Jesus describes the Spirit’s role as one that will set things right by: 

  • showing the world its mistake in rejecting Jesus
  • making clear that Jesus’s teaching was right and just
  • condemning any evil that denies Christ’s teaching

The Holy Spirit will do all this in a different way from Jesus. Jesus was beside his disciples showing them the way to live – and he still is. But the Holy Spirit in within the People of God, working through our communal love, mercy, and justice to transform all Creation.

So Jesus is telling us not to be sad. He is still with us in Scripture and Sacrament. But now our experience of being with God is enriched by the indwelling Spirit who breathes Life to the world through our faith.

What an astounding good-bye Gift! Do we appreciate it, respond to it — even realize we have received it? We are capable of so much more than a small understanding of God. Let us ask to be opened to that Power.

Music: Holy Spirit Rain Down

The New Jerusalem

The Sixth Sunday of Easter

May 26, 2019

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(I know you’re having a holiday weekend but, if nothing else, listen to today’s glorious song)

Today, in Mercy,  in our readings, we definitely get the sense of a young Church growing in its self-understanding.

The early Church leaders, most of whom are Jews, grapple with the question of whether new Gentile followers must first be circumcised in order to be baptized.

Over twenty centuries later, the answer seems obvious. But the question nagging the disciples shows us how they experienced their Christianity as emerging from Judaism. They had no concept of the call to Christianity coming in any other way.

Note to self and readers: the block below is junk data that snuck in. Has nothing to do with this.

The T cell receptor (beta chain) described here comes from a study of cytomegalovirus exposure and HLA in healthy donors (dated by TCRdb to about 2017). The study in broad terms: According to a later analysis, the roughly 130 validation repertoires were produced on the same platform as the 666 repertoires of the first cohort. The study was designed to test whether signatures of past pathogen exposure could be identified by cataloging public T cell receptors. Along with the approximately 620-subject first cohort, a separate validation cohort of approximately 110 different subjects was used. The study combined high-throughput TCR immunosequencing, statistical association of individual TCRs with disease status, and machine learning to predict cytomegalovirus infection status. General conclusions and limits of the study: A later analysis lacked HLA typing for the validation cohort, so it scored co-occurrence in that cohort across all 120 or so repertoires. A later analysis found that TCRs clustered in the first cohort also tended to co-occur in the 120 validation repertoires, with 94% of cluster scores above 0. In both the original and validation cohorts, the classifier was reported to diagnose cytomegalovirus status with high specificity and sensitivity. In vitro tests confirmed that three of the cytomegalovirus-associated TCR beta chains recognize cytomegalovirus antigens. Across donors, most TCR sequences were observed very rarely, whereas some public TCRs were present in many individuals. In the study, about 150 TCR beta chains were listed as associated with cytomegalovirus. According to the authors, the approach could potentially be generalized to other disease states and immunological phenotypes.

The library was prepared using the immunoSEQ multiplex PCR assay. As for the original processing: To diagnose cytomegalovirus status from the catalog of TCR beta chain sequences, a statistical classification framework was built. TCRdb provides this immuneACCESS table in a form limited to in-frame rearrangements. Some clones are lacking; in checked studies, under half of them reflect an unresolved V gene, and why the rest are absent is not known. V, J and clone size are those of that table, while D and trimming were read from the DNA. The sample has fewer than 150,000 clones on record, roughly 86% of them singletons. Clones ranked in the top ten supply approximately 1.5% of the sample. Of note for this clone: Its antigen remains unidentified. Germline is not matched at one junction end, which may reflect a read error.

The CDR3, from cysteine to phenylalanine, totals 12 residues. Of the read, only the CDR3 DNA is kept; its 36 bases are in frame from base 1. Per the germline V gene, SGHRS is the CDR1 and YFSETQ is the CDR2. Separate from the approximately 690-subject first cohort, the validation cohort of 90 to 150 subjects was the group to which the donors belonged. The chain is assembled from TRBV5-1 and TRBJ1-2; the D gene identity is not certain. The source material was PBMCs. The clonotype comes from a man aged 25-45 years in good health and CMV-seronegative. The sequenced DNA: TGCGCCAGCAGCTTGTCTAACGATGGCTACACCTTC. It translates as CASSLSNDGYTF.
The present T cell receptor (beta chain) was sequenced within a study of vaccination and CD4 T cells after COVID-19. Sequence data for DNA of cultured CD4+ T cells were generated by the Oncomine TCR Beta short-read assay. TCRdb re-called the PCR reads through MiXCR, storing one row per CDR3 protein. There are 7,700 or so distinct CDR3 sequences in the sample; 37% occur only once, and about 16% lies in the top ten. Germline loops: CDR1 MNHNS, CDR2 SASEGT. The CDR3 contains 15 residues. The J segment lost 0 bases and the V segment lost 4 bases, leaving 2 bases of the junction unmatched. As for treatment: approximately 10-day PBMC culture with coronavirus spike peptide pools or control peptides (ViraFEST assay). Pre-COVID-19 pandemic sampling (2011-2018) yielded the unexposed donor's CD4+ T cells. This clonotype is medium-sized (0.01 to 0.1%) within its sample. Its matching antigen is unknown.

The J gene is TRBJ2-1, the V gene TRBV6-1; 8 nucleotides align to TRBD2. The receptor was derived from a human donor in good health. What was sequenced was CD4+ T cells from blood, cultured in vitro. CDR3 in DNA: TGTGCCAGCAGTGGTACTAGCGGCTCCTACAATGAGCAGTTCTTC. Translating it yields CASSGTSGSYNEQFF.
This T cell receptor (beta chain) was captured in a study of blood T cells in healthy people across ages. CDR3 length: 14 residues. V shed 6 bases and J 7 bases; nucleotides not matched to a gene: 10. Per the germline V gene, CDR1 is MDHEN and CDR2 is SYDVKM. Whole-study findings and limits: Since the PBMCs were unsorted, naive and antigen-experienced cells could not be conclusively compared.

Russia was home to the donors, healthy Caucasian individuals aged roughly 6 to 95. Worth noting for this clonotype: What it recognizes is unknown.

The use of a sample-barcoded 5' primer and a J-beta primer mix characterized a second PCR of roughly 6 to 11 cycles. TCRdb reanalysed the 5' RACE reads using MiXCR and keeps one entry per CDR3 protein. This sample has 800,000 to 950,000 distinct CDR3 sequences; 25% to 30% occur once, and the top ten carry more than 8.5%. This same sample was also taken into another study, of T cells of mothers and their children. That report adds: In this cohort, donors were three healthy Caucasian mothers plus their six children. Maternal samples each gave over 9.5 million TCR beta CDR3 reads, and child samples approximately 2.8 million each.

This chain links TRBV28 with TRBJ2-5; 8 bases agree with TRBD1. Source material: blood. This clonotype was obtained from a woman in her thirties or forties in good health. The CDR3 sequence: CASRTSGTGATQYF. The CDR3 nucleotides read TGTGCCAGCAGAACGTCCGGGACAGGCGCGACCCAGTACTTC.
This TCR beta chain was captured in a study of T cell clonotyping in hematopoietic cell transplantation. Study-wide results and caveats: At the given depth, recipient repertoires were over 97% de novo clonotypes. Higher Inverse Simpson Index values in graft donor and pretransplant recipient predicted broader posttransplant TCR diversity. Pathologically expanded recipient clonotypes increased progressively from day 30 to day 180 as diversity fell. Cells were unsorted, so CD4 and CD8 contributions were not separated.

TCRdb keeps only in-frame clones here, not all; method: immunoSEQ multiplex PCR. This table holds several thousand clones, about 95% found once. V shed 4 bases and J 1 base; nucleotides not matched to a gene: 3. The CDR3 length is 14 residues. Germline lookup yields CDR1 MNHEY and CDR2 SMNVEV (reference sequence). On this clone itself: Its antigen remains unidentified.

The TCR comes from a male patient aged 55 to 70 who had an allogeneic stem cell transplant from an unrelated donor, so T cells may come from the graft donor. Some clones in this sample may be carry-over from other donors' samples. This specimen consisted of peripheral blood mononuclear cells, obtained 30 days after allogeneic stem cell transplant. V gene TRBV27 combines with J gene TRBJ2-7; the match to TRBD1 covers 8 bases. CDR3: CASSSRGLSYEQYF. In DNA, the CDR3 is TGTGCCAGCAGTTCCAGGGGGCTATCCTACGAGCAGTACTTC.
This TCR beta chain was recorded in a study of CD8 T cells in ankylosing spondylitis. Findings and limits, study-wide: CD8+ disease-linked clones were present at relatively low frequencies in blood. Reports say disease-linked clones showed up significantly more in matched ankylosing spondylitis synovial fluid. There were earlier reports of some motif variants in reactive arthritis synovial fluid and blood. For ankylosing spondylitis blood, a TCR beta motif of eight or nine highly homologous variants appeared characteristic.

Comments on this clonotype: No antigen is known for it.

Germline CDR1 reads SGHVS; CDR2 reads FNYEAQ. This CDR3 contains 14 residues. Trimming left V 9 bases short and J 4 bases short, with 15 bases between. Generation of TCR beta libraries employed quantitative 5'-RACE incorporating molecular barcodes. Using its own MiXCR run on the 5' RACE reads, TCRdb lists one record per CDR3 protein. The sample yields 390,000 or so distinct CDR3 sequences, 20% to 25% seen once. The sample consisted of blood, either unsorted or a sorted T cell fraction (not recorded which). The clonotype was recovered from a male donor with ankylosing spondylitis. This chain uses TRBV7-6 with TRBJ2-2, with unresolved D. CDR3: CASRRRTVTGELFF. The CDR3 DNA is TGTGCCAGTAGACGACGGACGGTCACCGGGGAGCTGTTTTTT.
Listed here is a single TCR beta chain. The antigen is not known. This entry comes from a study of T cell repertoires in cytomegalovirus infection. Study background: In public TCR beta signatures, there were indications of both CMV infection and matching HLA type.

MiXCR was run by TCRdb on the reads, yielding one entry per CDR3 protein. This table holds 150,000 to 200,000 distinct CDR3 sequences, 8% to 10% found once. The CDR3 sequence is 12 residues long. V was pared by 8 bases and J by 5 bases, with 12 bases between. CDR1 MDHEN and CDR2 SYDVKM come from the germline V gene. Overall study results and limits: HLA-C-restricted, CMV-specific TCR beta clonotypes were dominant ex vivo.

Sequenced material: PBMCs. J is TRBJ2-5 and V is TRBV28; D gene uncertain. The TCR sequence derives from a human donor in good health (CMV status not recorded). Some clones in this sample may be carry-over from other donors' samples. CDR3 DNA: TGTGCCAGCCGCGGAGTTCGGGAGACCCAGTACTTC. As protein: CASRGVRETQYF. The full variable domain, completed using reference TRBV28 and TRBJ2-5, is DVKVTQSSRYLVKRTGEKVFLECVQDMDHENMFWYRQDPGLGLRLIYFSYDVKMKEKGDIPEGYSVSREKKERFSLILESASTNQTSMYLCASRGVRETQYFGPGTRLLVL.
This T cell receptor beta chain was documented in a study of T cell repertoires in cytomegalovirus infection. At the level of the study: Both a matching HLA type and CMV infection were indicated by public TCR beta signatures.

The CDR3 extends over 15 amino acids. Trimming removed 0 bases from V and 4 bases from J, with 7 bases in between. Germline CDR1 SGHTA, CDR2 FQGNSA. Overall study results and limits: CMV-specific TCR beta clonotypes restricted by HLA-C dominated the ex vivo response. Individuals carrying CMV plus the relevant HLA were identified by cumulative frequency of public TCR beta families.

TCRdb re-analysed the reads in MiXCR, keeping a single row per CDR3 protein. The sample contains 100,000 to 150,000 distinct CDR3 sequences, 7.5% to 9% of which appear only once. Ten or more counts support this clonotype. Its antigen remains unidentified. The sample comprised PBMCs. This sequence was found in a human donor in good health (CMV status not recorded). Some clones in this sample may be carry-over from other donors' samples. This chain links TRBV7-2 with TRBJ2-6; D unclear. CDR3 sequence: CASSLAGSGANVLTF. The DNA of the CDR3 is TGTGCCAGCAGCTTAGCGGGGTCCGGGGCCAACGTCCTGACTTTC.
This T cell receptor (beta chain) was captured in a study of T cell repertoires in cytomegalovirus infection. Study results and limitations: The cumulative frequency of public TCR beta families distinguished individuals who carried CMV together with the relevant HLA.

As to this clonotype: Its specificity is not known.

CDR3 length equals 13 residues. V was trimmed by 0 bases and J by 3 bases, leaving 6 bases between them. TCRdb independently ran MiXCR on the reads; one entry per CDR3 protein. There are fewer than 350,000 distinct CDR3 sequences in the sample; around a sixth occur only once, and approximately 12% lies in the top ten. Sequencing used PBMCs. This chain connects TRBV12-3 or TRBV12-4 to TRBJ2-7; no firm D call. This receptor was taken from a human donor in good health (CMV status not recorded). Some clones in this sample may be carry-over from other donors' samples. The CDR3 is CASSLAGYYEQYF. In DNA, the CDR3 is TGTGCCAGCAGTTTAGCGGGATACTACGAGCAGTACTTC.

It seems it was a huge shift for some of them to realize that God is not Jewish, that God is the God of all peoples – just as some of us today have trouble understanding that God is not Catholic, Protestant, Muslim, male, white, born again or any other human limitation we attach to the Divine.

Rev21_2 Jerusalem

Our second reading reveals how John dealt with navigating this shift. Still cemented in his Jewish symbols, he sees “Jerusalem” coming down out of heaven from God. But it was a new Jerusalem – one without the central symbol of Judaism, the Temple:

I saw no temple in the city
for its temple is the Lord God almighty and the Lamb.
The city had no need of sun or moon to shine on it,
for the glory of God gave it light,
and its lamp was the Lamb.

For John, the New Creation in Christ included, but exceeded the Jewish narrative.

In our Gospel, Jesus prepares his disciples for life without his physical presence. They, too, need to learn to let go. He encourages them to open their hearts to even greater graces:

The Advocate, the Holy Spirit,
whom the Father will send in my name,
will teach you everything
and remind you of all that I told you.

Jesus is reminding his disciples, and us, that the graces and learnings of the New Creation are infinite. If we can learn when to let go of our old practices, our material symbols, our impregnable sureties, the Holy Spirit will astound us, and re-shape our understanding of God, just as She did for Mary, Peter, Paul, John and all the many enlightened saints through the ages.